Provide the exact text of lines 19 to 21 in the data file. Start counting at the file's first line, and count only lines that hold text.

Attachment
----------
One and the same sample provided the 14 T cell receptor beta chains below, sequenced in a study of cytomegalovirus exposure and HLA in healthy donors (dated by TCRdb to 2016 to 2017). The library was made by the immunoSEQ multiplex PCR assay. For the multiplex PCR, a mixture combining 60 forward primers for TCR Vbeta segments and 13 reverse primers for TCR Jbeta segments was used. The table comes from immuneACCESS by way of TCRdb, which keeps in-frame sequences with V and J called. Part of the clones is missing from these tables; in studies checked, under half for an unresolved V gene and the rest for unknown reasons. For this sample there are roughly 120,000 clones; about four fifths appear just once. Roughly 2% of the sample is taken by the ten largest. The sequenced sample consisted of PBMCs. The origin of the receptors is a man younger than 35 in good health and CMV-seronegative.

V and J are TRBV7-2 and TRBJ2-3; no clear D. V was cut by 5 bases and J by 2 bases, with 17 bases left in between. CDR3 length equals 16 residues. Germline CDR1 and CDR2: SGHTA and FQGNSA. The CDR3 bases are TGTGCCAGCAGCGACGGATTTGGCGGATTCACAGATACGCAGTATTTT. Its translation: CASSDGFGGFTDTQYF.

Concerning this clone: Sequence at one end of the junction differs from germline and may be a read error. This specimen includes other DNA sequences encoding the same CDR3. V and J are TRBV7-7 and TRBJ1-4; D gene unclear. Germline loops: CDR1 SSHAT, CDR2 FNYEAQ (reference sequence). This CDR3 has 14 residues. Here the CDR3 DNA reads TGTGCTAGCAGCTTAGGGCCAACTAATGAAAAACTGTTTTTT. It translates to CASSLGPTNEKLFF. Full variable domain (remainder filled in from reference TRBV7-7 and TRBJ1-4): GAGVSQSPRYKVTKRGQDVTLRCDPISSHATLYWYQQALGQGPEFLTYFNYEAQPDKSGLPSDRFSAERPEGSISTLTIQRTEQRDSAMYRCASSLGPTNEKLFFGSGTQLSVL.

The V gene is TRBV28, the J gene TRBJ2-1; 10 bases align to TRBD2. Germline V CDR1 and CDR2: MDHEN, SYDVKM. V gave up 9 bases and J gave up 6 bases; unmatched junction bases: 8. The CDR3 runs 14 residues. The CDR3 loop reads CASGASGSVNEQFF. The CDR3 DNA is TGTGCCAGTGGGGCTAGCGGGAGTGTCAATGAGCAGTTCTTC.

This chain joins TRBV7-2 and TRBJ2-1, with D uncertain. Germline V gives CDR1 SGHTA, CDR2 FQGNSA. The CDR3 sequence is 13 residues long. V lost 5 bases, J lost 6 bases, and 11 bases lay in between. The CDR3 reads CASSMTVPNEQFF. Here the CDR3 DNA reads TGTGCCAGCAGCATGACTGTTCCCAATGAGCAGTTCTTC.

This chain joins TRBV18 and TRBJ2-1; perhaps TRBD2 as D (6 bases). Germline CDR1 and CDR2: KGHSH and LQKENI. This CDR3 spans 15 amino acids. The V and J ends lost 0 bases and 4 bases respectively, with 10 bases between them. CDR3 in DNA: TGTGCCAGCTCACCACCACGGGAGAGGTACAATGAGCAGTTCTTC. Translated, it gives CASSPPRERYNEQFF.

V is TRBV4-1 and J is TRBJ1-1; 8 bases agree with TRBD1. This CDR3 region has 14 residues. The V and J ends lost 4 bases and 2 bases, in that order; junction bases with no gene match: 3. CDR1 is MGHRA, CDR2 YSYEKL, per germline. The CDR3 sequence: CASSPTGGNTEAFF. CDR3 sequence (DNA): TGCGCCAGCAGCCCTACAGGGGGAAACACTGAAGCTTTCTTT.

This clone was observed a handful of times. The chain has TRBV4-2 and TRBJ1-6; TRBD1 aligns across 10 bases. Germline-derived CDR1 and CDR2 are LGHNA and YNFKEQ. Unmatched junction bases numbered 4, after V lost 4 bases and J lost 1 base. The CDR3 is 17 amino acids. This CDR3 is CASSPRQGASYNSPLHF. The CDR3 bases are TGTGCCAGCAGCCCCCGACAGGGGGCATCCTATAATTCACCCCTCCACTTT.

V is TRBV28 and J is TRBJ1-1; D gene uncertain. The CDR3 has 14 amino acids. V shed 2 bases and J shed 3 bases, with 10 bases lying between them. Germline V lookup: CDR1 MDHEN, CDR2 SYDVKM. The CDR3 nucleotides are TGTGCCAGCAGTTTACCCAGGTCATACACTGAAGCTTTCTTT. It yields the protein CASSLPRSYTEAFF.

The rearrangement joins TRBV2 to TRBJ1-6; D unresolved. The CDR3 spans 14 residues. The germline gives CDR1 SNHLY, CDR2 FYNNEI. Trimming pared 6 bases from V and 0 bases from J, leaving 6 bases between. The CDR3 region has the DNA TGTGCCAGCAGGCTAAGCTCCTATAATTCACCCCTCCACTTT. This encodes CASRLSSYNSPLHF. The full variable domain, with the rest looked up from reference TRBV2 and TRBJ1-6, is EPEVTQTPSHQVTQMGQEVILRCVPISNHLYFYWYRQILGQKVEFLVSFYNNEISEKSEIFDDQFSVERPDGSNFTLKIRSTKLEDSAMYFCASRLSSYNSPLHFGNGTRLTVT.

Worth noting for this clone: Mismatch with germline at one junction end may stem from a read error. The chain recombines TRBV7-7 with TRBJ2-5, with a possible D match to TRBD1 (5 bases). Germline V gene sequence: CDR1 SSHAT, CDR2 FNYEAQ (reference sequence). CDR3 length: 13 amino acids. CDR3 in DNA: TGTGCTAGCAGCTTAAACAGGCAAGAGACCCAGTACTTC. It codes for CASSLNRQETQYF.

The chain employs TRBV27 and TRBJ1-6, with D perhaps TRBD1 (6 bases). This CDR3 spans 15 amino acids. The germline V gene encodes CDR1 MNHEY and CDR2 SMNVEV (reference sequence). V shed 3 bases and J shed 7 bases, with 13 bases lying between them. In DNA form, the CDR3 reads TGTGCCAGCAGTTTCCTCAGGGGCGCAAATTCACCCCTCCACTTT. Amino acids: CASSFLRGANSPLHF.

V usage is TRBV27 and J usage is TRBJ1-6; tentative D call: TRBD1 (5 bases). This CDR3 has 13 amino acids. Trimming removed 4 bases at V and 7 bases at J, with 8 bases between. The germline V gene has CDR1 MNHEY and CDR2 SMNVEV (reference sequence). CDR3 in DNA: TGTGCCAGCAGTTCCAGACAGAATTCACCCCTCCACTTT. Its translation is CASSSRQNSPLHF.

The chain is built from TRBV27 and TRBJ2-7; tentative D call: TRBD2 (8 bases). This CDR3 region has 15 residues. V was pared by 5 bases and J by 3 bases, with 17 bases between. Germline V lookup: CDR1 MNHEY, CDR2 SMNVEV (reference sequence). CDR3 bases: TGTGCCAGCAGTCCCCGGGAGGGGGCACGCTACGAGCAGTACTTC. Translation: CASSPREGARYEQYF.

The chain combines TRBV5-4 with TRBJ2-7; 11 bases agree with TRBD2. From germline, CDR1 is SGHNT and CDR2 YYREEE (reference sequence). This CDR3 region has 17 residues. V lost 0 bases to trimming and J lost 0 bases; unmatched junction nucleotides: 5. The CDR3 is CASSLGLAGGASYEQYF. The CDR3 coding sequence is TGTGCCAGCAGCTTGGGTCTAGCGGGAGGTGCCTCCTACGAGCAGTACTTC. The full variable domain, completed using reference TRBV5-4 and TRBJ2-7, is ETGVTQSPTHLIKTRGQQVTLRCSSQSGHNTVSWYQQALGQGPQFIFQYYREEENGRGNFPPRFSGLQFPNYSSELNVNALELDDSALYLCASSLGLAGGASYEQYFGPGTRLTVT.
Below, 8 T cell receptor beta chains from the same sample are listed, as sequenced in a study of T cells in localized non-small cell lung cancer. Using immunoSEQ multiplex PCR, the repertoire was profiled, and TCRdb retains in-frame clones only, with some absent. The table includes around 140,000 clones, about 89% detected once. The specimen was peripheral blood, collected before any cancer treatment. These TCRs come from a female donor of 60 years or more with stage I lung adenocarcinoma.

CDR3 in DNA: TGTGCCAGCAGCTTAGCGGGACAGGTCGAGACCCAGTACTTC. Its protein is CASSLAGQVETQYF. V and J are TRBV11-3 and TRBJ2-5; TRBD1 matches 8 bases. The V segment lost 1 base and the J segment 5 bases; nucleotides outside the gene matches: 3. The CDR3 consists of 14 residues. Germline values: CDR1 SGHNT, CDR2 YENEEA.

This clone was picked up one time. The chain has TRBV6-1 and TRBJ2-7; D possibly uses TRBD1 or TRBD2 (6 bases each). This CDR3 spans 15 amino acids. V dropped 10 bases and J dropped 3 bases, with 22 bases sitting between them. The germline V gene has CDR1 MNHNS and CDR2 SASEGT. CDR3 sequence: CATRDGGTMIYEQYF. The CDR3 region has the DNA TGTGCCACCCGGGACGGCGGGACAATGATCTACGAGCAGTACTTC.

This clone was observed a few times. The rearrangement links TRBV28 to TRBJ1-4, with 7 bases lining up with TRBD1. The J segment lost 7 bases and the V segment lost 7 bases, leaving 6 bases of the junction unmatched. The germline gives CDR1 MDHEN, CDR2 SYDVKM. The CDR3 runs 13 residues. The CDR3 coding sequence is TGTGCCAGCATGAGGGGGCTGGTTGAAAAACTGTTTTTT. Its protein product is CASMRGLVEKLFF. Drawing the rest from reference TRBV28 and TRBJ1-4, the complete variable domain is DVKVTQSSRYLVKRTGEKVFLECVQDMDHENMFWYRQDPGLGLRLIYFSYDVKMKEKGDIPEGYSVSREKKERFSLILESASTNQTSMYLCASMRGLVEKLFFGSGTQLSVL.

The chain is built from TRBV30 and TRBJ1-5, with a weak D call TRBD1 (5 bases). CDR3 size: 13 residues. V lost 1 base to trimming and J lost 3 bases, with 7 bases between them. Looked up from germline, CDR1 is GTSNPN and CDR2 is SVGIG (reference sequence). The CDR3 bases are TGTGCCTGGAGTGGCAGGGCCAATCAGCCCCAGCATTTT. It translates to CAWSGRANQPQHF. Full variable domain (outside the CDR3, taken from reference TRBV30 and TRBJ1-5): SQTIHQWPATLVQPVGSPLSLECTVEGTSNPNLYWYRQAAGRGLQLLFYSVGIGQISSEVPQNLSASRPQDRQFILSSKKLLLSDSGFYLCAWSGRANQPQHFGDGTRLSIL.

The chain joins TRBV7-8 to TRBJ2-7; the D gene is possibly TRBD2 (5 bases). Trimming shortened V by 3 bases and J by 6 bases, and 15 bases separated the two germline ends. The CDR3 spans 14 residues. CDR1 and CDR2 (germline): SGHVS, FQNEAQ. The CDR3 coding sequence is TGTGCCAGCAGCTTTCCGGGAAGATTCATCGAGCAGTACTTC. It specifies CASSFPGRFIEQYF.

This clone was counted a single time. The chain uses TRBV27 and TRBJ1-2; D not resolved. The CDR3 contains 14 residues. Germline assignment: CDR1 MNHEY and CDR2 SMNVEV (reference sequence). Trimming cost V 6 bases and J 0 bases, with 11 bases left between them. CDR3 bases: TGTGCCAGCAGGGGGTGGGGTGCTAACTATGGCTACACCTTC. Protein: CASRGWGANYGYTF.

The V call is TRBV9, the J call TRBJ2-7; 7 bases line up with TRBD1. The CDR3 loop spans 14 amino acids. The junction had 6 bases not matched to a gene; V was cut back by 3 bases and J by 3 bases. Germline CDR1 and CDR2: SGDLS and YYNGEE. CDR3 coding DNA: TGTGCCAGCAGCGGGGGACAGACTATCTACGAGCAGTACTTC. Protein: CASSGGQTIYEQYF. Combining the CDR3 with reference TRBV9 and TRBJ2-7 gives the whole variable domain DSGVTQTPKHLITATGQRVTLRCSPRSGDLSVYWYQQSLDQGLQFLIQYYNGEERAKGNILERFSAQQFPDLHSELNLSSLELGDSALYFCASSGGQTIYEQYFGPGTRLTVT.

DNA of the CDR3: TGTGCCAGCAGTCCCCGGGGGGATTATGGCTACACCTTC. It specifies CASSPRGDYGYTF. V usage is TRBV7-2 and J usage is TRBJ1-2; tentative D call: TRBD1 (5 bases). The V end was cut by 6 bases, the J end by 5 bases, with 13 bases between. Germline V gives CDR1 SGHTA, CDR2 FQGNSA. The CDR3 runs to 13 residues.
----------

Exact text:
This clone was observed a few times. The rearrangement links TRBV28 to TRBJ1-4, with 7 bases lining up with TRBD1. The J segment lost 7 bases and the V segment lost 7 bases, leaving 6 bases of the junction unmatched. The germline gives CDR1 MDHEN, CDR2 SYDVKM. The CDR3 runs 13 residues. The CDR3 coding sequence is TGTGCCAGCATGAGGGGGCTGGTTGAAAAACTGTTTTTT. Its protein product is CASMRGLVEKLFF. Drawing the rest from reference TRBV28 and TRBJ1-4, the complete variable domain is DVKVTQSSRYLVKRTGEKVFLECVQDMDHENMFWYRQDPGLGLRLIYFSYDVKMKEKGDIPEGYSVSREKKERFSLILESASTNQTSMYLCASMRGLVEKLFFGSGTQLSVL.

The chain is built from TRBV30 and TRBJ1-5, with a weak D call TRBD1 (5 bases). CDR3 size: 13 residues. V lost 1 base to trimming and J lost 3 bases, with 7 bases between them. Looked up from germline, CDR1 is GTSNPN and CDR2 is SVGIG (reference sequence). The CDR3 bases are TGTGCCTGGAGTGGCAGGGCCAATCAGCCCCAGCATTTT. It translates to CAWSGRANQPQHF. Full variable domain (outside the CDR3, taken from reference TRBV30 and TRBJ1-5): SQTIHQWPATLVQPVGSPLSLECTVEGTSNPNLYWYRQAAGRGLQLLFYSVGIGQISSEVPQNLSASRPQDRQFILSSKKLLLSDSGFYLCAWSGRANQPQHFGDGTRLSIL.

The chain joins TRBV7-8 to TRBJ2-7; the D gene is possibly TRBD2 (5 bases). Trimming shortened V by 3 bases and J by 6 bases, and 15 bases separated the two germline ends. The CDR3 spans 14 residues. CDR1 and CDR2 (germline): SGHVS, FQNEAQ. The CDR3 coding sequence is TGTGCCAGCAGCTTTCCGGGAAGATTCATCGAGCAGTACTTC. It specifies CASSFPGRFIEQYF.